The Pew Research Center’s Internet & American Life Project released the results of a study finding a majority of American adults (56 percent) now own smartphones. 35 percent have “dumb” phones (mobile phones that aren’t smartphones), and 9 percent don’t own a mobile phone at all.
For the first time since the Pew Research Center’s Internet & American Life Project began systematically tracking smartphone adoption, a majority of Americans now own a smartphone of some kind. Our definition of a smartphone owner includes anyone who says “yes” to one—or both—of the following questions:
- 55% of cell phone owners say that their phone is a smartphone.
- 58% of cell phone owners say that their phone operates on a smartphone platform common to the U.S. market.
The research also found that income correlates with smartphone ownership, with wealthier Americans having a higher adoption rate. But “younger adults—regardless of income level—are very likely to be smartphone owners.” Go to any college campus and look at the sea of crack screened devices in every hand, and this is pretty obvious.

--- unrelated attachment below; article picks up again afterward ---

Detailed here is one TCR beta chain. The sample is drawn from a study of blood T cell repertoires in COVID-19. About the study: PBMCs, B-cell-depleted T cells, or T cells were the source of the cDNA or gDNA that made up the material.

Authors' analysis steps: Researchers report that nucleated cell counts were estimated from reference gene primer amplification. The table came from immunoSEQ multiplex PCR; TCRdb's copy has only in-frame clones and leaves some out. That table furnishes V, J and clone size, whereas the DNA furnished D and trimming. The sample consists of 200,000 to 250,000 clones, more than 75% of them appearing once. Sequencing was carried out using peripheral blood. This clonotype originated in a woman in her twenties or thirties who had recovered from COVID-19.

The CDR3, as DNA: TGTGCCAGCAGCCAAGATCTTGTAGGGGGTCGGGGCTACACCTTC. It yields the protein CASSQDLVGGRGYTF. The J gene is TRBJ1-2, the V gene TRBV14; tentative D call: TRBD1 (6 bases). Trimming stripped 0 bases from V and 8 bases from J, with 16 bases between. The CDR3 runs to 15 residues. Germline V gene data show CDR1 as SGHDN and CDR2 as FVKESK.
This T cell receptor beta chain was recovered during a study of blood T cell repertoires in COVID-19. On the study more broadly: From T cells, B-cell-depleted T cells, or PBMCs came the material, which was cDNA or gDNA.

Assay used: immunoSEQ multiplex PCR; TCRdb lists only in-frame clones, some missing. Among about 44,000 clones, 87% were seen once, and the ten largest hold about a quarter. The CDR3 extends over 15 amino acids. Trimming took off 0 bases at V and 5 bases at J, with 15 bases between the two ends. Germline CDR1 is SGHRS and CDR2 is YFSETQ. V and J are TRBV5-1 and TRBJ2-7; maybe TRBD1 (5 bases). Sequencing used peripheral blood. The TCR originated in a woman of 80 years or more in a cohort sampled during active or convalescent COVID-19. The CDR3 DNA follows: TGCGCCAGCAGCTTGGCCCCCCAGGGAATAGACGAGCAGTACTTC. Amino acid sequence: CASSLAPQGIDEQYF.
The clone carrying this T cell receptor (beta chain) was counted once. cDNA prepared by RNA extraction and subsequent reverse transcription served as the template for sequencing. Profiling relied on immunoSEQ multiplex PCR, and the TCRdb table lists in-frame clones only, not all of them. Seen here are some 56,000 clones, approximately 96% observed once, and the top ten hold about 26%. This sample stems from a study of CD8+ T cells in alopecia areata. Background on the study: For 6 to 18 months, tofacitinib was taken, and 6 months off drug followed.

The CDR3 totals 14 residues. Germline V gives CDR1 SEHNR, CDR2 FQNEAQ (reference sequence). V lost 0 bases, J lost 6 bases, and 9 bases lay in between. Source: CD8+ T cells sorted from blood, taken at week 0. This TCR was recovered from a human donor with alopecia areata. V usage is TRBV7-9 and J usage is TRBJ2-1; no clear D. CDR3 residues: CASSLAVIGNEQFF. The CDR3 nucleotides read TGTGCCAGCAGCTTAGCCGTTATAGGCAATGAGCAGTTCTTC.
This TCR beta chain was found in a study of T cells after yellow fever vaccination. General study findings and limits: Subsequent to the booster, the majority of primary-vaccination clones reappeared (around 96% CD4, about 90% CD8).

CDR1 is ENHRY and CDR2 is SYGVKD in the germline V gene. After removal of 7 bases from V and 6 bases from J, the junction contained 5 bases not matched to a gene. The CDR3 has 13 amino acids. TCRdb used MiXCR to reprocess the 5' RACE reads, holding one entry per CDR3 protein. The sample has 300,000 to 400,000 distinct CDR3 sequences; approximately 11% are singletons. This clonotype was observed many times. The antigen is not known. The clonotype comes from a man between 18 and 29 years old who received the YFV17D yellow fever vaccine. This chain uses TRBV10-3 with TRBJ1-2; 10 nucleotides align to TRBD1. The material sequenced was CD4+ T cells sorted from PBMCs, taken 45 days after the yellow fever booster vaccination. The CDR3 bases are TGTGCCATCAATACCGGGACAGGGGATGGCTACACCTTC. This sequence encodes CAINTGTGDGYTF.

Probably not a surprise, given the higher price, but iPhone users trend toward higher income brackets than Android users.
The survey was conducted through telephone interviews of over 2,200 adults on both land lines and cellphones. The interviews were conducted in English and Spanish.
The graph below shows the climb in smartphone ownership over the last few years. Click the source link to see the full findings of the study.
[Via: Pew Internet]